Re: First pass all buildds before entering unstable
"Noah L. Meyerhans" <email@example.com> writes:
> On Fri, Nov 21, 2003 at 12:01:37PM +0100, Goswin von Brederlow wrote:
> > Yes, lets do that. Lets drop i386 since it has no foobarf compiler
> > thats only available for m68k.
> Uhh, no, why not just upload foobarf with Architecture: m68k? Packages
> that nobody claims will work on a given architecture obviously shouldn't
> reflect poorly on the package or the port to that architecture.
Packages should be Arch: any if they are not special to some arch. If
your mark a package Arch: !foo and someone ports the foobar compiler to
foo the package would have to be changed yet again to include foo in
its Arch list. That makes it harder for porters and creates extra work
for the maintainer.
All scripts behave correctly with packages that are theoretically for
an arch but in fact lack the dependencies to actually build. Keep it
> In fact, what we really should do is, when determining whether to
> consider it "bad" for a package not to build on a given architecture, is
> look to see if any of its dependencies have a more specific Architecture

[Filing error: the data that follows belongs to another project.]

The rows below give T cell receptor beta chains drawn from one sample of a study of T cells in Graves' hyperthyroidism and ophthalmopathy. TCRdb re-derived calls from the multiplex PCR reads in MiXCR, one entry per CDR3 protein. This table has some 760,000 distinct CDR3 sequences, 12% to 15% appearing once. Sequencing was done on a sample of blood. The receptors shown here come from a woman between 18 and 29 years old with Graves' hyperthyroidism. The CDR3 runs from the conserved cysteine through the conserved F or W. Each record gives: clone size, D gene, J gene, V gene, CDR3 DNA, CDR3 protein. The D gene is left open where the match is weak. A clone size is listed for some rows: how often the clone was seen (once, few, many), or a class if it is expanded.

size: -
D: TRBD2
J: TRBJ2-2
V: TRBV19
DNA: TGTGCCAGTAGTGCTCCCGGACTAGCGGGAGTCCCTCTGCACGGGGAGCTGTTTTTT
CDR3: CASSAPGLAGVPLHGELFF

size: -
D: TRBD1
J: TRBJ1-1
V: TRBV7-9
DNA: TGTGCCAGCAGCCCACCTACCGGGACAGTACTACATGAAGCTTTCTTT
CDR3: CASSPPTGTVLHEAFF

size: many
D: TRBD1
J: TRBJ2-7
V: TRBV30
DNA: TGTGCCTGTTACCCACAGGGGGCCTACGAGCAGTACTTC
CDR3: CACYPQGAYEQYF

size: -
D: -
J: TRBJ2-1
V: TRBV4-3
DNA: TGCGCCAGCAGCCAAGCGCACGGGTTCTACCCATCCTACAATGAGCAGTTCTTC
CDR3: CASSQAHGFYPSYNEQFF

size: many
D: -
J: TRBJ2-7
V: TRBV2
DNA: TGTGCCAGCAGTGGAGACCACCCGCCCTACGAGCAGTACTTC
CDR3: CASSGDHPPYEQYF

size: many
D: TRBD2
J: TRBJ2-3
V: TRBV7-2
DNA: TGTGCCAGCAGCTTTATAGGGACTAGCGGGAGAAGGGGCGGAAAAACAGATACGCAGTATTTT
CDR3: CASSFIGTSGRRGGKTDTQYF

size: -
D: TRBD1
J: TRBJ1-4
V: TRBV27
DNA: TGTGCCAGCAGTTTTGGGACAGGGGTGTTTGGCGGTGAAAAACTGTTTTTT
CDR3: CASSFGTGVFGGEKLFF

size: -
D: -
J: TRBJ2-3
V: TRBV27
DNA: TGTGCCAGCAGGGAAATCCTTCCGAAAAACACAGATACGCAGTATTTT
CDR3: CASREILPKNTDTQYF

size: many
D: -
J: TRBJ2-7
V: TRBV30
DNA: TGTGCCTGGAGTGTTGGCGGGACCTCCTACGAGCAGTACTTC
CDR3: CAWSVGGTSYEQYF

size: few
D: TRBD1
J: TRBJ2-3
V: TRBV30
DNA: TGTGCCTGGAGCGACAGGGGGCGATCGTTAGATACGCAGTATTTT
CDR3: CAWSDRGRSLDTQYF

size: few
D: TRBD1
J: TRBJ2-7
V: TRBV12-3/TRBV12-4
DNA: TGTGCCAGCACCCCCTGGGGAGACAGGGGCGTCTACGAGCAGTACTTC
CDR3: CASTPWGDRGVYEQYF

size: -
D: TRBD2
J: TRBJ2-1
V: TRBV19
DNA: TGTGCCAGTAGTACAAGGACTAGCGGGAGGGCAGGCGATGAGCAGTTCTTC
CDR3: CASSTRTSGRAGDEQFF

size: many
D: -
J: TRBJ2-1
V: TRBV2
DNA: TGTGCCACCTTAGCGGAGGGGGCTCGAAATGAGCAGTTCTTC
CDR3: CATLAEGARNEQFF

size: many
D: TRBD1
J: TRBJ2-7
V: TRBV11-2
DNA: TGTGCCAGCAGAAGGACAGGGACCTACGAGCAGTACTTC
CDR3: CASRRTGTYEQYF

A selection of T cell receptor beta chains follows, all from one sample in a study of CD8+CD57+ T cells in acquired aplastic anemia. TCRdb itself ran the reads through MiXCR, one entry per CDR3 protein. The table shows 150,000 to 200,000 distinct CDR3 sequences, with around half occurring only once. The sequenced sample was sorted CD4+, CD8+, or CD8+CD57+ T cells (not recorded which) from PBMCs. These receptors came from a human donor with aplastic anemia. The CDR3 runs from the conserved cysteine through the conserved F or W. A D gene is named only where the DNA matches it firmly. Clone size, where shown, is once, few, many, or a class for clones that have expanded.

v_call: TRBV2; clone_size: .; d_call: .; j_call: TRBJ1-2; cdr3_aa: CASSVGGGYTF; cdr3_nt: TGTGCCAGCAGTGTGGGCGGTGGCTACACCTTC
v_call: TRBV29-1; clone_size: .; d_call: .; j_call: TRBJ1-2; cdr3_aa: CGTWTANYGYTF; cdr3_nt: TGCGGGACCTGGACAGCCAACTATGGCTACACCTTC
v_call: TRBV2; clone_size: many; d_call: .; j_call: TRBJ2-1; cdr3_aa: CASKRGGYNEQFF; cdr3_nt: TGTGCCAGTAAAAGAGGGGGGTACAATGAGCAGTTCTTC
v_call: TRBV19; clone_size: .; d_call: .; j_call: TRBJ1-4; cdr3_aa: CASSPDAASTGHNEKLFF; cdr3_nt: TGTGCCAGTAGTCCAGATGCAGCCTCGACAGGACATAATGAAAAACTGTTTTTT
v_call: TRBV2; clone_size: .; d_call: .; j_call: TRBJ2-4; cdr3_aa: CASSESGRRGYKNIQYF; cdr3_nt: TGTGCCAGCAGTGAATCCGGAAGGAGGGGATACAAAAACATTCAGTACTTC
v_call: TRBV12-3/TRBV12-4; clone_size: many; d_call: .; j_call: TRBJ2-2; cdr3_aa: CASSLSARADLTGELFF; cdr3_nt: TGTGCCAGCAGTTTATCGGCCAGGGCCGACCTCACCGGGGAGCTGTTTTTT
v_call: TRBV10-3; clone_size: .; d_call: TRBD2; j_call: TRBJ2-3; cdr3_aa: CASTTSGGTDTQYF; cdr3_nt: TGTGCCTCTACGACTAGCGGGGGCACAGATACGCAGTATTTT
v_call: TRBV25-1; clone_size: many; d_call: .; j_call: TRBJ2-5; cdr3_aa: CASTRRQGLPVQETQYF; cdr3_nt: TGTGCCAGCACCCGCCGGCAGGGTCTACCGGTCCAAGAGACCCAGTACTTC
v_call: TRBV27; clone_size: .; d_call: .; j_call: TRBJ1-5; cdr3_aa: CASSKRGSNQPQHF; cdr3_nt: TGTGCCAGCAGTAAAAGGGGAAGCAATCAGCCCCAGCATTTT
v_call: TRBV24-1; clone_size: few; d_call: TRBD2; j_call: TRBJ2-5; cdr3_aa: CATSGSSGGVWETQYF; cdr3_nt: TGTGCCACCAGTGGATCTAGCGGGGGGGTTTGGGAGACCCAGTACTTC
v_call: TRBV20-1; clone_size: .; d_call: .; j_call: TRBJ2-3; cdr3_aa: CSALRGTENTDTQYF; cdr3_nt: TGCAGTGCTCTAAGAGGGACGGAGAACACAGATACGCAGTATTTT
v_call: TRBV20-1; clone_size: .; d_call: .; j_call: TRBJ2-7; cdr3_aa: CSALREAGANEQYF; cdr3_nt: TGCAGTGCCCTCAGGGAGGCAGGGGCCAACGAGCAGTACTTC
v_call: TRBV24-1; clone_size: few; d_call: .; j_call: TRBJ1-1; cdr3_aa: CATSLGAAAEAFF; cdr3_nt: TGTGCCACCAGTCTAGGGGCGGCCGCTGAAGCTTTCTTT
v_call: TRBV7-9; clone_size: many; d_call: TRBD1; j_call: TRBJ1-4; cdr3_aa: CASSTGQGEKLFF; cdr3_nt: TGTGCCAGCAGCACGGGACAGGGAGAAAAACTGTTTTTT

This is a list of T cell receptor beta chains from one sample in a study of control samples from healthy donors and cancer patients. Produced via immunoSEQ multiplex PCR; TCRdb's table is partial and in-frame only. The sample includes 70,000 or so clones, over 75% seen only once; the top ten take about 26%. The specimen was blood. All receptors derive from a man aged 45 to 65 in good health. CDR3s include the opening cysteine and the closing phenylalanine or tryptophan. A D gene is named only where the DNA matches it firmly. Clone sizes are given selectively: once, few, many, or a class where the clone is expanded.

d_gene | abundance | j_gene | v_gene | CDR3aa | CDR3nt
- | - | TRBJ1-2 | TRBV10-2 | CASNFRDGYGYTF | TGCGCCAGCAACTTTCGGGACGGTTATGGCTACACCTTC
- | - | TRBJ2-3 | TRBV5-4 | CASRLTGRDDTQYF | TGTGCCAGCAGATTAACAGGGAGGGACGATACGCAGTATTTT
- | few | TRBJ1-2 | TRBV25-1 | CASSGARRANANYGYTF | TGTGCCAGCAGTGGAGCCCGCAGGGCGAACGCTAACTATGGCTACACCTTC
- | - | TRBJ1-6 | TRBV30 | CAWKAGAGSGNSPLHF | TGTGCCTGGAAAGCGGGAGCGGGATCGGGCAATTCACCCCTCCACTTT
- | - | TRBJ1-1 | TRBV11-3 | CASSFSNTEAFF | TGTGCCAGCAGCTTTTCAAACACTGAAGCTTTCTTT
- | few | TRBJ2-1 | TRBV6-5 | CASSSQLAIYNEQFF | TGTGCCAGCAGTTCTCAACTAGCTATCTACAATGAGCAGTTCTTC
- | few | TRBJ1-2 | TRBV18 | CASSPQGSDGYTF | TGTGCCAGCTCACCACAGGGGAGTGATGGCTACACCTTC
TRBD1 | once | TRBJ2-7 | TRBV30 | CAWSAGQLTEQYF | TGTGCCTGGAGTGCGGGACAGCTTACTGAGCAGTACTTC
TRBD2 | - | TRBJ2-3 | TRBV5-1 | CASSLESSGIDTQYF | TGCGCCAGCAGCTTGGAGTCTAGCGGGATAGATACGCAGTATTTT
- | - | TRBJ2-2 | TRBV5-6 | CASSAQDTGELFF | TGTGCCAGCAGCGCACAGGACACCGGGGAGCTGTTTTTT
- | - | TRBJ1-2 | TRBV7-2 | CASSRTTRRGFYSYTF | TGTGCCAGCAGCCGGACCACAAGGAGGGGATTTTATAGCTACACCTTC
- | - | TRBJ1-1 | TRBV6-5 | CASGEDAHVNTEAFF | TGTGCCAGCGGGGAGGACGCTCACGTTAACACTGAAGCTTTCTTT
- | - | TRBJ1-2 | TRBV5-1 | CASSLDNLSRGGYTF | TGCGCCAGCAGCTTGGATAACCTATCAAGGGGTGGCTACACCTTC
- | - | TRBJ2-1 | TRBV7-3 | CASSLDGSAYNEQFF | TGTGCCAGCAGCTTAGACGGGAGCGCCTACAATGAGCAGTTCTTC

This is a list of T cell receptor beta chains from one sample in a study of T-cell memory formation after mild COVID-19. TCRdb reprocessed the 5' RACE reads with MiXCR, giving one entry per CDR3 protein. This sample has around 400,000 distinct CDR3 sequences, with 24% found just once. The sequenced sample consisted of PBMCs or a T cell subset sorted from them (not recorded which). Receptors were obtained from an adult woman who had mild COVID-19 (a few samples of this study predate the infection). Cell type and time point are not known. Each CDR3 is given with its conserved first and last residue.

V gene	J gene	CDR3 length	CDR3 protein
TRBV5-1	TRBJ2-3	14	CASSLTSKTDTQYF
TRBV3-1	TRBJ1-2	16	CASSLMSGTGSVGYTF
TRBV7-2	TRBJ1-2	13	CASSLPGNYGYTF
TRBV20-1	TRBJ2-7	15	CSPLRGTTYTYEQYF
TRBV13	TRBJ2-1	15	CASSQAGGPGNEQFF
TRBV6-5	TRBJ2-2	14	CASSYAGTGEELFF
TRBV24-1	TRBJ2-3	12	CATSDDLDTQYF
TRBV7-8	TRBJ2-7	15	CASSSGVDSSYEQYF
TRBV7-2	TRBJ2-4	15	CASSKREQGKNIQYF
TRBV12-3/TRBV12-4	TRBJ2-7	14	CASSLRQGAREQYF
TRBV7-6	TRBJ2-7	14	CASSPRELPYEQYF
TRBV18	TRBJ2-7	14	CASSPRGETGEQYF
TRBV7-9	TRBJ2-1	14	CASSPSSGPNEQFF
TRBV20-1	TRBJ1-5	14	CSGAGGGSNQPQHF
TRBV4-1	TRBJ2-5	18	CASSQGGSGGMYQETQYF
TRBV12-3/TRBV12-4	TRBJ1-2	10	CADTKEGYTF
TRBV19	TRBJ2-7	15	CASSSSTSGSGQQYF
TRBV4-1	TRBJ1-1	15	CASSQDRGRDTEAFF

> than "any". If package A depends on package B, and package B is
> Architecture: X,Y,Z, then package A is also implicitly Architecture:
> X,Y,Z, even though it may claim "any" architecture.
What if it depends on A | C and a is !m68k and C is !mips?
Lets make a big chain of 10 or 20 packages all with different arch
sets. I can make the example as complex as you like. Let some of the
packages fail for some arch with no previous version ever being
build. Add some cyclic dependency chains, like foobar build-depending
on barf and barf on foobar. Put in some nice versioned depends too.
Figuring out if a package is theoretically and currently buildable for
an arch isn't trivial. apt-get doesn't even try to do this kind of
stuff for normal depends.
> > What you suppose would kill all architectures in unstable. (Well,
> > killing one could remove the offending package for another arch so some
> > would remain).
> No, it would not at all. Really. It would simply help to prohibit
> packages from depending on versions of another package that don't even
> build on all architectures *that they claim to support*.
Checking if a previously build version exists in archive for each arch
is a much simpler and better way to test this. This will also allow
Packages to enter sarge (because all previously build archs build) and
report build failures for archs the package is being ported to or
should be ported to at the same time.
Another thing to think about is new archs getting added.
Consider the huge backlog of packages adding debian-bsd-alpha would
create. Since its a previously unknown arch no maintainer would have
!bsd-alpha in its Arch list. Almost all packages would be stuck for
month even if most packages would build cleanly.
No, going by the "previously build" rule is the sanest approach.